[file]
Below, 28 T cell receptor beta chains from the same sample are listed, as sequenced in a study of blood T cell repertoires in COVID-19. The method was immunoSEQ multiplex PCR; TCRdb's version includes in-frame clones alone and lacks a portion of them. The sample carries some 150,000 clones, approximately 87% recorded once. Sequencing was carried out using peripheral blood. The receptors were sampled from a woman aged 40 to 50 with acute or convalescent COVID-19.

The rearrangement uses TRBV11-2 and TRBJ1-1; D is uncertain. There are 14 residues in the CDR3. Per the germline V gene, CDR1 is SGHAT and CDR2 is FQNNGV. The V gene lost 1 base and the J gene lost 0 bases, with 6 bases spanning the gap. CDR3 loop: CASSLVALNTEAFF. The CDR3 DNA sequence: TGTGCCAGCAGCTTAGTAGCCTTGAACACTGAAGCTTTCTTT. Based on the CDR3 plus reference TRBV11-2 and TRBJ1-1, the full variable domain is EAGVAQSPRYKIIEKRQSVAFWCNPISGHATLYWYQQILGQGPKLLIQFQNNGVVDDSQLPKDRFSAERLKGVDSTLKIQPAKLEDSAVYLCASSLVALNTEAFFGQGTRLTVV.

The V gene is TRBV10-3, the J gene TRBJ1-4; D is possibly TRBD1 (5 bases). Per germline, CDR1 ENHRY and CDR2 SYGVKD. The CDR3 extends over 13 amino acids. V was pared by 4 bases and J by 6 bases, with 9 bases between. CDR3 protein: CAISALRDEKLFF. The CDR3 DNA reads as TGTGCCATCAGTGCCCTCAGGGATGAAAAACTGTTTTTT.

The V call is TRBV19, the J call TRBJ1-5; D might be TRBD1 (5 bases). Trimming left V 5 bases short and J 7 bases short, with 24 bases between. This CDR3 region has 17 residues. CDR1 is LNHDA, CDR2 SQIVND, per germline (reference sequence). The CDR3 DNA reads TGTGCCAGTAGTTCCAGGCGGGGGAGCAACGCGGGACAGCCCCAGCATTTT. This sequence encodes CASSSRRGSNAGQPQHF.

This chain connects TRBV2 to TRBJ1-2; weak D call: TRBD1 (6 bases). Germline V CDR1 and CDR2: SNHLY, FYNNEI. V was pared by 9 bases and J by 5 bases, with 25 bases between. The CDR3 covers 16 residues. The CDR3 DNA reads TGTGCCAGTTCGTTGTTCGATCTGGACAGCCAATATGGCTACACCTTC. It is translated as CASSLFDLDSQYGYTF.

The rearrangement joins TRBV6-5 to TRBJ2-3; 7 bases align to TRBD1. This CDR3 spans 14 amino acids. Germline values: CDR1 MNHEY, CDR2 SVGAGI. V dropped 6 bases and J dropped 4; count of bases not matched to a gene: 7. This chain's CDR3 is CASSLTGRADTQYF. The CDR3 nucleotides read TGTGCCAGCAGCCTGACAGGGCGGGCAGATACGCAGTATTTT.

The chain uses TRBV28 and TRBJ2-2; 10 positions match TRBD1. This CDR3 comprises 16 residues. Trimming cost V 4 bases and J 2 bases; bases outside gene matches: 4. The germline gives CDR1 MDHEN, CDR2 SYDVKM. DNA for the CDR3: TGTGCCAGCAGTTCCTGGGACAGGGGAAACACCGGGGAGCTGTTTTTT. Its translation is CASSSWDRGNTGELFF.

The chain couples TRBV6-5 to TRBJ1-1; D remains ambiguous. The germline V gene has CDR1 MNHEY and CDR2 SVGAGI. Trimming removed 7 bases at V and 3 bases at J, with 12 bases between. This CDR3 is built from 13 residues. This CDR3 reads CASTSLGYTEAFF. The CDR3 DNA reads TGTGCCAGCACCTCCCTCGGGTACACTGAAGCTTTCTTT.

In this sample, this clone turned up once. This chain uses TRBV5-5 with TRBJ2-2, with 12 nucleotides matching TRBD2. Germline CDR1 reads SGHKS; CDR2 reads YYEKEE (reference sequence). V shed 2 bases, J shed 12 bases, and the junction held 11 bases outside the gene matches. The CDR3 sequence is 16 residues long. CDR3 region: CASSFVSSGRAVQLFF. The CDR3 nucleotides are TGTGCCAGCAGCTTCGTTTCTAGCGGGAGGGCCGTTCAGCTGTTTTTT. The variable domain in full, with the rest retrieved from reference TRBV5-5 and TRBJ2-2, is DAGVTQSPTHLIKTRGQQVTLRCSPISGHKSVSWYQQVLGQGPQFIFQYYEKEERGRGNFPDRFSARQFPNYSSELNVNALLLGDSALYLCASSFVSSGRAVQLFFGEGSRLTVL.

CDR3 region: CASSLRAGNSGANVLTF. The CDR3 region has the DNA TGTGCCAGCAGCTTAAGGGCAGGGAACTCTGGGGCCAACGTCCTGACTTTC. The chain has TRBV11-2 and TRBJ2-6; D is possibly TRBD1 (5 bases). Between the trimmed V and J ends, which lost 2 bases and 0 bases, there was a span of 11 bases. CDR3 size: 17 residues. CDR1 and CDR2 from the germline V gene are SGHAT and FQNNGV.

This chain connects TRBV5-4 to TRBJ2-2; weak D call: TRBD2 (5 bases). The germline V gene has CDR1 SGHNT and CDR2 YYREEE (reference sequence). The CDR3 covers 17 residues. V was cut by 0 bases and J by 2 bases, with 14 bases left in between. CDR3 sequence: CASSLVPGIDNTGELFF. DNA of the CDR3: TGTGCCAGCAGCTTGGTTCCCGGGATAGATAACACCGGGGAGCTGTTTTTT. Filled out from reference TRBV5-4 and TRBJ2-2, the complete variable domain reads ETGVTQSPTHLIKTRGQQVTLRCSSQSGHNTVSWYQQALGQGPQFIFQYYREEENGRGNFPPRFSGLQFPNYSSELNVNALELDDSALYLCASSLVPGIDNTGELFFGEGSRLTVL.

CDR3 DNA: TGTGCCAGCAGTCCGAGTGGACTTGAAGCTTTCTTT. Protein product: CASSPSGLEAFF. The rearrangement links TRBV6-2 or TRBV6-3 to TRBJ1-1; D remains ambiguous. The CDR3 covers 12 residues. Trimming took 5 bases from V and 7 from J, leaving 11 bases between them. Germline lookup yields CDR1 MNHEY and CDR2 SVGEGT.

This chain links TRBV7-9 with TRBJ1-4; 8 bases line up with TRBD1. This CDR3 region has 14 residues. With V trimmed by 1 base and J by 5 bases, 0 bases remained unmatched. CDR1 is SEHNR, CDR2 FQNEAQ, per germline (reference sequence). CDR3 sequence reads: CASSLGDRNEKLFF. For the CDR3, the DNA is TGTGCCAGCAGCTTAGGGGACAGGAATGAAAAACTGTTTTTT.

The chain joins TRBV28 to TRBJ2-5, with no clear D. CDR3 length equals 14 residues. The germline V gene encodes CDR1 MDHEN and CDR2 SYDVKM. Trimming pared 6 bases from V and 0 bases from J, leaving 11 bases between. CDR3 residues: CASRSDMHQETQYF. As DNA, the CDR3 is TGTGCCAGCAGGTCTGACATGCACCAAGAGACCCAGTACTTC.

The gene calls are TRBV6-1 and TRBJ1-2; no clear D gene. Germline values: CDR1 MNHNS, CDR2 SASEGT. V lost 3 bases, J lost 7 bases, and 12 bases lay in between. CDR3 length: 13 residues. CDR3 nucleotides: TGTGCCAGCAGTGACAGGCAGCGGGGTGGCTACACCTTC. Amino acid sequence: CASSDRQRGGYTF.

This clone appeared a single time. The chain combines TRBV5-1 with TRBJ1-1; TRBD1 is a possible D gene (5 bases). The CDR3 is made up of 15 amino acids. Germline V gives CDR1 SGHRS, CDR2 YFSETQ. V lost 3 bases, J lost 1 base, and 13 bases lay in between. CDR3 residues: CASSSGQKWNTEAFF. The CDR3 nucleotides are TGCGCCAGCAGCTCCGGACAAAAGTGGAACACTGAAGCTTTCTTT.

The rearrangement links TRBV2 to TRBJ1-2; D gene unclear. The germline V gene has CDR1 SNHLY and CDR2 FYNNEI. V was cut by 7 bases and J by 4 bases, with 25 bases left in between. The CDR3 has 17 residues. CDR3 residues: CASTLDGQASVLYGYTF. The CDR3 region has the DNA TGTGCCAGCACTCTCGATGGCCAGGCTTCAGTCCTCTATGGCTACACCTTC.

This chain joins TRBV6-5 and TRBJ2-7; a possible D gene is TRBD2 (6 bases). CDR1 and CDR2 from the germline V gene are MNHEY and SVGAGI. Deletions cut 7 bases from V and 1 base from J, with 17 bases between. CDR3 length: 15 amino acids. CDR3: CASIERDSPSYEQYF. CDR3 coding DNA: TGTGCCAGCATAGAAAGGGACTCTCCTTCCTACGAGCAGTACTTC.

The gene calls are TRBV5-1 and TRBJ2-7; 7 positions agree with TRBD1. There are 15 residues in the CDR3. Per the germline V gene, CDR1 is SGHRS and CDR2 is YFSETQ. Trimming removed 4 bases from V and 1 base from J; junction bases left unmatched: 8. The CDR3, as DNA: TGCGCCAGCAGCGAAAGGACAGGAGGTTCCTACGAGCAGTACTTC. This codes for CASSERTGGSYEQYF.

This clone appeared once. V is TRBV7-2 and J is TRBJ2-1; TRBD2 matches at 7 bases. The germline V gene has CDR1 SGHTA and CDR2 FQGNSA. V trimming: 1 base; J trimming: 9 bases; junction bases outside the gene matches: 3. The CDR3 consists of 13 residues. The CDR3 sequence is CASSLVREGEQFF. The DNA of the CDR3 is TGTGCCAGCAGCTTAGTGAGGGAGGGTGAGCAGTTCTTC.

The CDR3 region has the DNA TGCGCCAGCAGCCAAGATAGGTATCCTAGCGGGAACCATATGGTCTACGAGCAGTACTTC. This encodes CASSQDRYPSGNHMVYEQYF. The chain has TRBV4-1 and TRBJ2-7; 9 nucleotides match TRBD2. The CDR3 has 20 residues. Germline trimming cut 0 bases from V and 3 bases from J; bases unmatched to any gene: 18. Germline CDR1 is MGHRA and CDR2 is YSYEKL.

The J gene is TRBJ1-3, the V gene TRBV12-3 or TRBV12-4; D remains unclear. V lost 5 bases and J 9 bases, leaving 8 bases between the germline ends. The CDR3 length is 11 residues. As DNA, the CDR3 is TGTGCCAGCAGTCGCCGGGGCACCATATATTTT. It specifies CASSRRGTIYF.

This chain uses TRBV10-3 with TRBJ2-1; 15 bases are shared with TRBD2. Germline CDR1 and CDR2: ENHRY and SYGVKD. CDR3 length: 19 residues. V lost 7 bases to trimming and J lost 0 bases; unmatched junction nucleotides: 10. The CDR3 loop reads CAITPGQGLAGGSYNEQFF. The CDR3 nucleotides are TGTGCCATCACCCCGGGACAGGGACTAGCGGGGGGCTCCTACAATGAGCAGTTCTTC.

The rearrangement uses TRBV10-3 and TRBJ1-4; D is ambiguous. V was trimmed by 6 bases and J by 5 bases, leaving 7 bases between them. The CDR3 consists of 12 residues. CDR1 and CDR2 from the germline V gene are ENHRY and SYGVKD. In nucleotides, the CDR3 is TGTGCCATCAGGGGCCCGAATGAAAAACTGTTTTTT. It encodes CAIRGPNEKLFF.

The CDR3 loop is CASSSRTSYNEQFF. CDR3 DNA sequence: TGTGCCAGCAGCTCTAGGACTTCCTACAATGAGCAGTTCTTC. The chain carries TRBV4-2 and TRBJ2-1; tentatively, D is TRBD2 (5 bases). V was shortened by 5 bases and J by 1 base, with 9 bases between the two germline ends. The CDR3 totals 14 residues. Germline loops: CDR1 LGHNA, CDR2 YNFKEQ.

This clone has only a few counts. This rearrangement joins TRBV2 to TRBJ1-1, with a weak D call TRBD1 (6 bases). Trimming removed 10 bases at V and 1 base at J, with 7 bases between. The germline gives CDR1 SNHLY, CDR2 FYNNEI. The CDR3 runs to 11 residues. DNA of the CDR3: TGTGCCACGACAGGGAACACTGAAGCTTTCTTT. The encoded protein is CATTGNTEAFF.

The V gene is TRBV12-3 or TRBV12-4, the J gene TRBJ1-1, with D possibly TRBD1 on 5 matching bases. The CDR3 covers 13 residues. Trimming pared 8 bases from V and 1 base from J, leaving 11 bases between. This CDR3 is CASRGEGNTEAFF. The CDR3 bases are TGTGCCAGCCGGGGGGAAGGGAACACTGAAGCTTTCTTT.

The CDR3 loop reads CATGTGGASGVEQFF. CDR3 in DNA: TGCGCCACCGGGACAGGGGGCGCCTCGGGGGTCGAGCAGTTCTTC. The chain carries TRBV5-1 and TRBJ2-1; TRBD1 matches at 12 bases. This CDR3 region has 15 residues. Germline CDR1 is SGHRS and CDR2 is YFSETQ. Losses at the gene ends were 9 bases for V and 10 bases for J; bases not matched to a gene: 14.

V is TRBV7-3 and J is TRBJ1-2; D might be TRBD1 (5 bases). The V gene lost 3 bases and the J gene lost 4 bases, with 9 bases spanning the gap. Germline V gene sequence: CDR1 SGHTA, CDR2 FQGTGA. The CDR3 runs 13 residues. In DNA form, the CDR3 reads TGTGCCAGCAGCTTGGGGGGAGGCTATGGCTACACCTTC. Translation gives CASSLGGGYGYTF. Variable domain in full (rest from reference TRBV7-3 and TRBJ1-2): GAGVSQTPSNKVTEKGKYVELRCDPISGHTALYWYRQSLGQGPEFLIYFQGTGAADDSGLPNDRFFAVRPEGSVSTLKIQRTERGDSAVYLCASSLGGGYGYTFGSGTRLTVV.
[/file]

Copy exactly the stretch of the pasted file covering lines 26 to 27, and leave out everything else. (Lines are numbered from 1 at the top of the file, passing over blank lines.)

This clone has only a few counts. This rearrangement joins TRBV2 to TRBJ1-1, with a weak D call TRBD1 (6 bases). Trimming removed 10 bases at V and 1 base at J, with 7 bases between. The germline gives CDR1 SNHLY, CDR2 FYNNEI. The CDR3 runs to 11 residues. DNA of the CDR3: TGTGCCACGACAGGGAACACTGAAGCTTTCTTT. The encoded protein is CATTGNTEAFF.

The V gene is TRBV12-3 or TRBV12-4, the J gene TRBJ1-1, with D possibly TRBD1 on 5 matching bases. The CDR3 covers 13 residues. Trimming pared 8 bases from V and 1 base from J, leaving 11 bases between. This CDR3 is CASRGEGNTEAFF. The CDR3 bases are TGTGCCAGCCGGGGGGAAGGGAACACTGAAGCTTTCTTT.